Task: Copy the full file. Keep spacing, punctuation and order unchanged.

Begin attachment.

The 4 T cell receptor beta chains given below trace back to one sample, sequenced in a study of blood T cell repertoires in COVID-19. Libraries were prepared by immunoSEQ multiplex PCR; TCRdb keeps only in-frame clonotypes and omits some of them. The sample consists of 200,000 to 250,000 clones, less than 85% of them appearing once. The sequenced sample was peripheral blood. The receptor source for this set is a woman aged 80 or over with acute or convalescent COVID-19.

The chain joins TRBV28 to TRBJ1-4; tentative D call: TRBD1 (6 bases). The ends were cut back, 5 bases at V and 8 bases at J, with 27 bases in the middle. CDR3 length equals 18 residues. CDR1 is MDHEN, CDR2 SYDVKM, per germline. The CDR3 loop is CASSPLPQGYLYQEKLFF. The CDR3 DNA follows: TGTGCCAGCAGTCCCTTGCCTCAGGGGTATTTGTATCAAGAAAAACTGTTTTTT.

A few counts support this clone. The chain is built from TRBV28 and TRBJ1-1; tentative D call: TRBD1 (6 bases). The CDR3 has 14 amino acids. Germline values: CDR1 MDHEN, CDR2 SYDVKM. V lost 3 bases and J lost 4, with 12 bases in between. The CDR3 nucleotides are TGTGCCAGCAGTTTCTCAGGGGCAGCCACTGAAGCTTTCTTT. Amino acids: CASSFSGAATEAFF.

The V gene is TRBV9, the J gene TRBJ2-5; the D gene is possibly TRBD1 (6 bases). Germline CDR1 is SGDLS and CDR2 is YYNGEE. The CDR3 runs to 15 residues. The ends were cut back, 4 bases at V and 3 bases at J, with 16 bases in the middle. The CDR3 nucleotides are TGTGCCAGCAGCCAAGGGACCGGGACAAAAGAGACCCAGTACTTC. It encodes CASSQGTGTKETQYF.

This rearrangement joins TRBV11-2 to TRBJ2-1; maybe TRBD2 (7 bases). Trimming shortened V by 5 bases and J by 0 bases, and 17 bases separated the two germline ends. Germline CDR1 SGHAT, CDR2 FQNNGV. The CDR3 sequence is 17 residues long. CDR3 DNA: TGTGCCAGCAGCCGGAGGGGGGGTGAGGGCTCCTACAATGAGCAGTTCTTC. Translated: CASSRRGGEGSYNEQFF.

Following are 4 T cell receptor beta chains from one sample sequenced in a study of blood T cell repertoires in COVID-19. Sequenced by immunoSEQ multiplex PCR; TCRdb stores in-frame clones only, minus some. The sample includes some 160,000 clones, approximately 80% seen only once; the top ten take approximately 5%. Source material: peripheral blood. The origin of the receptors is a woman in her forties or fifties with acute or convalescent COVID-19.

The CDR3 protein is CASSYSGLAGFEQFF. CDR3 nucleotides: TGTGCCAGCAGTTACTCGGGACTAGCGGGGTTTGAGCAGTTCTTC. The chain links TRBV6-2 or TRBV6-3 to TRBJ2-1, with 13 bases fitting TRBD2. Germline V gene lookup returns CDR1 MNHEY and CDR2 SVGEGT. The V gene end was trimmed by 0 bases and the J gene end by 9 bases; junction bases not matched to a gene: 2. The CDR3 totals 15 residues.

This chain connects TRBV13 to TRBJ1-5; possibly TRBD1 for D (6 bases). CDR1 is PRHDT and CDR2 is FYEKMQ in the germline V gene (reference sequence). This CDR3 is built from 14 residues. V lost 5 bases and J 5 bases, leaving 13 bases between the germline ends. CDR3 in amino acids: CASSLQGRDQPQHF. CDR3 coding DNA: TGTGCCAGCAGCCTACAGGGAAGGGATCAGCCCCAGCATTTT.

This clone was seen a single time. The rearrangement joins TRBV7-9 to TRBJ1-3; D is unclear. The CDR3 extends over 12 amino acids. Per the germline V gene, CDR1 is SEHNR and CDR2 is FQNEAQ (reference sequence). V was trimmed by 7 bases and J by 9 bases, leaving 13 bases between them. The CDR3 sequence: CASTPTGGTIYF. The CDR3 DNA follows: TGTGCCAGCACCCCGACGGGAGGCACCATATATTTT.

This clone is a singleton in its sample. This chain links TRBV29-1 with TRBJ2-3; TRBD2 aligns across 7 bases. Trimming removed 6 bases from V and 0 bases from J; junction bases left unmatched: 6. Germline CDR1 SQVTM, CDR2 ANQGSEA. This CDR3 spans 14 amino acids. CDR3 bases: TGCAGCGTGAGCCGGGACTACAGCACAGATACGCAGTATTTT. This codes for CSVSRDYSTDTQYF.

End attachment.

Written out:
The 4 T cell receptor beta chains given below trace back to one sample, sequenced in a study of blood T cell repertoires in COVID-19. Libraries were prepared by immunoSEQ multiplex PCR; TCRdb keeps only in-frame clonotypes and omits some of them. The sample consists of 200,000 to 250,000 clones, less than 85% of them appearing once. The sequenced sample was peripheral blood. The receptor source for this set is a woman aged 80 or over with acute or convalescent COVID-19.

The chain joins TRBV28 to TRBJ1-4; tentative D call: TRBD1 (6 bases). The ends were cut back, 5 bases at V and 8 bases at J, with 27 bases in the middle. CDR3 length equals 18 residues. CDR1 is MDHEN, CDR2 SYDVKM, per germline. The CDR3 loop is CASSPLPQGYLYQEKLFF. The CDR3 DNA follows: TGTGCCAGCAGTCCCTTGCCTCAGGGGTATTTGTATCAAGAAAAACTGTTTTTT.

A few counts support this clone. The chain is built from TRBV28 and TRBJ1-1; tentative D call: TRBD1 (6 bases). The CDR3 has 14 amino acids. Germline values: CDR1 MDHEN, CDR2 SYDVKM. V lost 3 bases and J lost 4, with 12 bases in between. The CDR3 nucleotides are TGTGCCAGCAGTTTCTCAGGGGCAGCCACTGAAGCTTTCTTT. Amino acids: CASSFSGAATEAFF.

The V gene is TRBV9, the J gene TRBJ2-5; the D gene is possibly TRBD1 (6 bases). Germline CDR1 is SGDLS and CDR2 is YYNGEE. The CDR3 runs to 15 residues. The ends were cut back, 4 bases at V and 3 bases at J, with 16 bases in the middle. The CDR3 nucleotides are TGTGCCAGCAGCCAAGGGACCGGGACAAAAGAGACCCAGTACTTC. It encodes CASSQGTGTKETQYF.

This rearrangement joins TRBV11-2 to TRBJ2-1; maybe TRBD2 (7 bases). Trimming shortened V by 5 bases and J by 0 bases, and 17 bases separated the two germline ends. Germline CDR1 SGHAT, CDR2 FQNNGV. The CDR3 sequence is 17 residues long. CDR3 DNA: TGTGCCAGCAGCCGGAGGGGGGGTGAGGGCTCCTACAATGAGCAGTTCTTC. Translated: CASSRRGGEGSYNEQFF.

Following are 4 T cell receptor beta chains from one sample sequenced in a study of blood T cell repertoires in COVID-19. Sequenced by immunoSEQ multiplex PCR; TCRdb stores in-frame clones only, minus some. The sample includes some 160,000 clones, approximately 80% seen only once; the top ten take approximately 5%. Source material: peripheral blood. The origin of the receptors is a woman in her forties or fifties with acute or convalescent COVID-19.

The CDR3 protein is CASSYSGLAGFEQFF. CDR3 nucleotides: TGTGCCAGCAGTTACTCGGGACTAGCGGGGTTTGAGCAGTTCTTC. The chain links TRBV6-2 or TRBV6-3 to TRBJ2-1, with 13 bases fitting TRBD2. Germline V gene lookup returns CDR1 MNHEY and CDR2 SVGEGT. The V gene end was trimmed by 0 bases and the J gene end by 9 bases; junction bases not matched to a gene: 2. The CDR3 totals 15 residues.

This chain connects TRBV13 to TRBJ1-5; possibly TRBD1 for D (6 bases). CDR1 is PRHDT and CDR2 is FYEKMQ in the germline V gene (reference sequence). This CDR3 is built from 14 residues. V lost 5 bases and J 5 bases, leaving 13 bases between the germline ends. CDR3 in amino acids: CASSLQGRDQPQHF. CDR3 coding DNA: TGTGCCAGCAGCCTACAGGGAAGGGATCAGCCCCAGCATTTT.

This clone was seen a single time. The rearrangement joins TRBV7-9 to TRBJ1-3; D is unclear. The CDR3 extends over 12 amino acids. Per the germline V gene, CDR1 is SEHNR and CDR2 is FQNEAQ (reference sequence). V was trimmed by 7 bases and J by 9 bases, leaving 13 bases between them. The CDR3 sequence: CASTPTGGTIYF. The CDR3 DNA follows: TGTGCCAGCACCCCGACGGGAGGCACCATATATTTT.

This clone is a singleton in its sample. This chain links TRBV29-1 with TRBJ2-3; TRBD2 aligns across 7 bases. Trimming removed 6 bases from V and 0 bases from J; junction bases left unmatched: 6. Germline CDR1 SQVTM, CDR2 ANQGSEA. This CDR3 spans 14 amino acids. CDR3 bases: TGCAGCGTGAGCCGGGACTACAGCACAGATACGCAGTATTTT. This codes for CSVSRDYSTDTQYF.